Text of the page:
FEMA Administrator Deanne Criswell’s Remarks at the NEMA Midyear Meeting 2023

Release Date:
March 27, 2023

Hello, it is great to be with you.

I would like to thank Patrick and NEMA for the invitation to speak with you today.

Patrick, it has been so great to see you take on this leadership role for NEMA. I valued your candidness when sharing your members’ issues during our time together in Tennessee, and I encourage you to continue this compassionate advocacy for the profession.

Yet again we see communities that have experienced devastating impacts.

Hundreds of homes destroyed. Businesses that may never recover. A debris field that can be seen for miles.

But just as I have seen across the country, I see the best in people.

Volunteers from Texas, Alabama, Tennessee, and all across the country, there to help those in need.

I heard amazing acts of heroism from community members crawling from the rubble to quickly rush and help their neighbors.

And I talked with local first responders, and health care professionals who quickly stood up a makeshift clinic in the armory to help those who were injured.

All of you in this room are managing more events like this. Events that as the initial incident is getting stabilized – are already planning for recovery.

Complex recoveries like I saw in Rolling Fork, Mississippi yesterday.

Which is why today, I would like to talk about recovery, specifically long-term recovery, and I want to lay the foundation of our conversation by stepping into the shoes of a survivor, who we will call “Mary”.

A storm is coming, and Mary begins to worry. She has three small children and is a caretaker for her disabled mother.

The local news outlets are reporting people in her area have been asked by authorities to evacuate. She looks down at her cellphone as emergency alerts begin to come in. She asks her neighbors what they plan to do, some are leaving, and some decide to stay. She checks social media to see what people are saying. She is quickly becoming overwhelmed.

Her mother urges for them to leave so she quickly begins packing the family’s bags. Clothes, food, medicine, she wonders what she could be missing.

A friend texts her the address of a local emergency shelter but her mother is in a wheelchair. She worries whether they will be able to get her in the building, what if there are lots of stairs?

After a few hours, they find an accessible shelter and begin to settle in. Emergency alerts are still pinging her phone, the storm is quickly rolling in.

Mary wonders what will happen to her house, to her neighbors, to their life back home. She hopes for the best but she braces herself for the worst.

Mary’s greatest fears become real when they are finally allowed to return home. The house is flooded, the old oak tree lays across the front yard, she can see the sky through holes in her roof and her family’s belongings are long gone.

Mary is in shock and does not know what to do. So, she turns to FEMA for help as that is what she heard people usually do. She fills out applications for assistance and hopes that she did it right. She looks around her home and says, “I think we can stay here for the night.”

We all have a general idea of how the rest of Mary’s story would go. She, perhaps like most of her community, would be dependent on government assistance in the weeks, and months, and years ahead.

We can expect that there would be a need for housing, that unemployment numbers would rise, and the local economy would struggle to rebound.

But how we planned for the long-term recovery in Mary’s community would need to be driven by their unique needs.

Because no two definitions of long-term recovery should be the same.

Our disasters, challenges, and needs are all different.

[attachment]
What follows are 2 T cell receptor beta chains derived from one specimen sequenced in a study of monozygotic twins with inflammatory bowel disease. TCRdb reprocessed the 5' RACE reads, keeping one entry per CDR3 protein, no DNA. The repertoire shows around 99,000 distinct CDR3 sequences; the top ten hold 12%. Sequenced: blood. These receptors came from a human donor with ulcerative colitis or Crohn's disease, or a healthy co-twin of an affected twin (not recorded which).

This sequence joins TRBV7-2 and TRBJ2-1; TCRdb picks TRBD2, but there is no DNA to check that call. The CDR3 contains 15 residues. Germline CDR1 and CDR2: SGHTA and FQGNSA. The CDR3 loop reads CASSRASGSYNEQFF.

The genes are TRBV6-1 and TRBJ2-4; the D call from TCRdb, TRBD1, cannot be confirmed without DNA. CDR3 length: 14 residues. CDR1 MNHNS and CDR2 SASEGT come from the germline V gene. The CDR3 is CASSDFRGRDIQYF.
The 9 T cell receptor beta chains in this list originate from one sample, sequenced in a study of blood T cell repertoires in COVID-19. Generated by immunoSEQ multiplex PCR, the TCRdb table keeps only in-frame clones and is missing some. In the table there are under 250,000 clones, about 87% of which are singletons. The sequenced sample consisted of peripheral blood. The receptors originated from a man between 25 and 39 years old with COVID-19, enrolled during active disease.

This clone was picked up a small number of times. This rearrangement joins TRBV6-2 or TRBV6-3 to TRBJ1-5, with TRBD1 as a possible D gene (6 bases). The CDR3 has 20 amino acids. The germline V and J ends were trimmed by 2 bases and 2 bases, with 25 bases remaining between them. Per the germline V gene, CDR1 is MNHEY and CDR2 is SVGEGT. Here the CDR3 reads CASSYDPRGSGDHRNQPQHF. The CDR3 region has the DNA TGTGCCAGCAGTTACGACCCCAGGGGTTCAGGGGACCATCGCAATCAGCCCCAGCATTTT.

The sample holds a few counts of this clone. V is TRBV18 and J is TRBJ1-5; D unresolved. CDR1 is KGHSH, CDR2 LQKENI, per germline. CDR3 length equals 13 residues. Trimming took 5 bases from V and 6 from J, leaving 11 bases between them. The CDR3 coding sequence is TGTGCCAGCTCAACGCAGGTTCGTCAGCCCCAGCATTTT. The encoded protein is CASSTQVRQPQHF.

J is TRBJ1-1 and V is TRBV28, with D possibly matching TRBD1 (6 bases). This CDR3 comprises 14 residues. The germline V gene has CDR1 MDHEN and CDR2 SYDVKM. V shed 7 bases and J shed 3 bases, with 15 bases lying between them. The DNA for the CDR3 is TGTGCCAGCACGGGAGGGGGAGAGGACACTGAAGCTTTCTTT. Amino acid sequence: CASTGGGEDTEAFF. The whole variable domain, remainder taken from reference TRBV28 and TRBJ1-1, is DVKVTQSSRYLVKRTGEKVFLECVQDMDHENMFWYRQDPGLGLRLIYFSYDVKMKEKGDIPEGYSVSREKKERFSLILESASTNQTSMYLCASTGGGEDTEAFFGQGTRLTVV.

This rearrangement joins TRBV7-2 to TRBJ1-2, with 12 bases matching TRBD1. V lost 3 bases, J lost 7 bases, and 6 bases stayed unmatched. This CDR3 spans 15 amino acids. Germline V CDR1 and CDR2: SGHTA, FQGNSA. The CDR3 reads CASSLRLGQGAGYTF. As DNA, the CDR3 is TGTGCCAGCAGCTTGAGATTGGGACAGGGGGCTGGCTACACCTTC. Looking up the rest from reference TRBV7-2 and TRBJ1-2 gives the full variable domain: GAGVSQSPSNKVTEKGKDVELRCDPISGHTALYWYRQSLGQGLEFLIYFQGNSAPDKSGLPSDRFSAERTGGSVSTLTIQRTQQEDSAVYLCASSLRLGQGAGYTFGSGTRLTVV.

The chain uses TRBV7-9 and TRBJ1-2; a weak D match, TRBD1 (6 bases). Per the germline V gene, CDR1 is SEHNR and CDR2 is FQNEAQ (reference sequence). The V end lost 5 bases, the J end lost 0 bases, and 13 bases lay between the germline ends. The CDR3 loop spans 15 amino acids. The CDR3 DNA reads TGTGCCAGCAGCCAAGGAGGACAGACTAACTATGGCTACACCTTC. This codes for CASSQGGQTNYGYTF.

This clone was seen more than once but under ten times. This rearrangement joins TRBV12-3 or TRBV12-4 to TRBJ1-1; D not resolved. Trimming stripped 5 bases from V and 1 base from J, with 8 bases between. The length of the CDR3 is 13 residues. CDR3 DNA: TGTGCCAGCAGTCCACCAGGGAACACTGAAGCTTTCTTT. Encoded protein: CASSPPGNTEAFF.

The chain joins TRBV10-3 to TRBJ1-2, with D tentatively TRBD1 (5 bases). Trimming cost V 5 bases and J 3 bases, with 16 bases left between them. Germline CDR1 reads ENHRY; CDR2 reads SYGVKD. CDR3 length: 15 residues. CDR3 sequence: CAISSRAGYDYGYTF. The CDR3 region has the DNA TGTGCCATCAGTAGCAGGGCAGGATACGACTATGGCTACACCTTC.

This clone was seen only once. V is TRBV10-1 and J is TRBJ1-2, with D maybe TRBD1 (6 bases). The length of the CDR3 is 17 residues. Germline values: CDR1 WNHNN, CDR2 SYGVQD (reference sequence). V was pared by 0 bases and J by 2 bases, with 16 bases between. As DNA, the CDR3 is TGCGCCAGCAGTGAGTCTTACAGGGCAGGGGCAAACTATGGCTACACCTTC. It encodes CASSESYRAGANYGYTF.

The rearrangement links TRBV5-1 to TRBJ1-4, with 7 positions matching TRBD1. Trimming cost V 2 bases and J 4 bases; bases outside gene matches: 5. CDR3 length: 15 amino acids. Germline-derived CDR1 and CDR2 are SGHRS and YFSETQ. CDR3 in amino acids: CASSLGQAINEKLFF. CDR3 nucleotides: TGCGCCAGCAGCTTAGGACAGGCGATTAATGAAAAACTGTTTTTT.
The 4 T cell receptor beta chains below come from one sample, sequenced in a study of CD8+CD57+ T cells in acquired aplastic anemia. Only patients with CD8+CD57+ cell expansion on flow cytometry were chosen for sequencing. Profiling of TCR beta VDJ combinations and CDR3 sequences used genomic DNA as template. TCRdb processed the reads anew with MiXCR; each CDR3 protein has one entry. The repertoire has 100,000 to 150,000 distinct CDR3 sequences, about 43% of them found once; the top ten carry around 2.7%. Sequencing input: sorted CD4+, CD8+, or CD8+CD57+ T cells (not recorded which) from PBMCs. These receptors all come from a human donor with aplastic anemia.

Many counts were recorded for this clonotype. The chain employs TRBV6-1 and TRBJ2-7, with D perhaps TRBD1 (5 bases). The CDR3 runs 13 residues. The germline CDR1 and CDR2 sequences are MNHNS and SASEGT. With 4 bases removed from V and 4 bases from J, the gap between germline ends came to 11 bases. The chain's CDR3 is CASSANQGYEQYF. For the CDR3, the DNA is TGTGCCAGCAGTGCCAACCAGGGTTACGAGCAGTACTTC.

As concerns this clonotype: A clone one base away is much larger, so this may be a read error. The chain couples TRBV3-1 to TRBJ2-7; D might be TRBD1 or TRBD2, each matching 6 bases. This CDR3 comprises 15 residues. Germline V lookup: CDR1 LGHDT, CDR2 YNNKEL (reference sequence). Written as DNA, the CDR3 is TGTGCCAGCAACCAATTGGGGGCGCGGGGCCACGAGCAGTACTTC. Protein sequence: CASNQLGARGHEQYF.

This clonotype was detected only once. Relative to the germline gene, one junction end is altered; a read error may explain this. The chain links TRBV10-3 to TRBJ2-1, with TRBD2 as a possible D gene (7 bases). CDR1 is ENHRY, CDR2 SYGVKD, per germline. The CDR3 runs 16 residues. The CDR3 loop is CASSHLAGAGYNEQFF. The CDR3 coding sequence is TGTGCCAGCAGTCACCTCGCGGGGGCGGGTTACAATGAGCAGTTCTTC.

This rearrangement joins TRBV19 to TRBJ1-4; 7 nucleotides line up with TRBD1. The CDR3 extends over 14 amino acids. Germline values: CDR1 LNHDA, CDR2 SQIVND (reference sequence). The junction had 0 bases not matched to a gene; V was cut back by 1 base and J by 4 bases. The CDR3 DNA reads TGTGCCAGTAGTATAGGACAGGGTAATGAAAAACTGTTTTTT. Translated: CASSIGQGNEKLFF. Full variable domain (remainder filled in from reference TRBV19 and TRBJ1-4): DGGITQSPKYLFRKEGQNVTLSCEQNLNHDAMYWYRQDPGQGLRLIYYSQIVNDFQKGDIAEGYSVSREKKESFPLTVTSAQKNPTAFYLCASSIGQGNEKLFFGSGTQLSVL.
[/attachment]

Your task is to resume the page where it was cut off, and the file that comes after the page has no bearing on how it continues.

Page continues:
Our climates, economies, and people, they are all different.

So, how can we come together to strengthen one of the most complex parts of the disaster cycle, when no two roads to recovery are the same?

We can start by focusing on the one thing that we all share, our passion for helping people.

In the two decades since 9/11 we, as a profession and as a nation, have built tremendous capability and capacity for response.

From specialized training, to equipment, to technology, to networks of systems, relationships, and laws that allow us to move resources nationwide we are really good at response.

Just look at the thousands of emergency managers who led their communities through COVID-19. Many of our systems bent, but they did not break and that’s because of you kept them reinforced.

However, we still have more work ahead of us to better address what happens in the months and years after disaster strikes.

Over the last two years, I have seen the increase in disasters prompt important discussions about key gaps in long-term recovery.

I have heard emergency managers express the need for the larger federal family to stay on the ground further into the long-term recovery.

I have heard you say our policies and programs are hard to navigate, take too long, are too rigid, and leave a very real gap between the people who need our help and the systems in place to help them.

I have heard you express that regardless of the size and scope of the disaster, the size of your team does not change.

As the disasters become more frequent, as the needs become more complex, and as the expectations continue to rise, the call to act will keep getting louder.

So, where do we go from here?

Perhaps, we start by looking at the systems in place, identify what works, and make the right investments to enable those systems to grow.

By operationalizing our Recovery Support Functions, for example, we can do for recovery what our Emergency Support Functions do for response.

But we need to enable them, we need to activate them sooner, and we need them to stay engaged longer.

During Hurricane Ian, for example, we issued RSF Mission Assignments within the first week.

HUD, HHS, the Army Corps, USDA, EDA, and DOI were quickly called in to provide key expertise and technical assistance on economic recovery, health and social services, infrastructure systems, and natural and cultural resources.

The early deployment of RSFs allowed those federal teams more time to build critical relationships with SLTTs to support the transition to long-term recovery.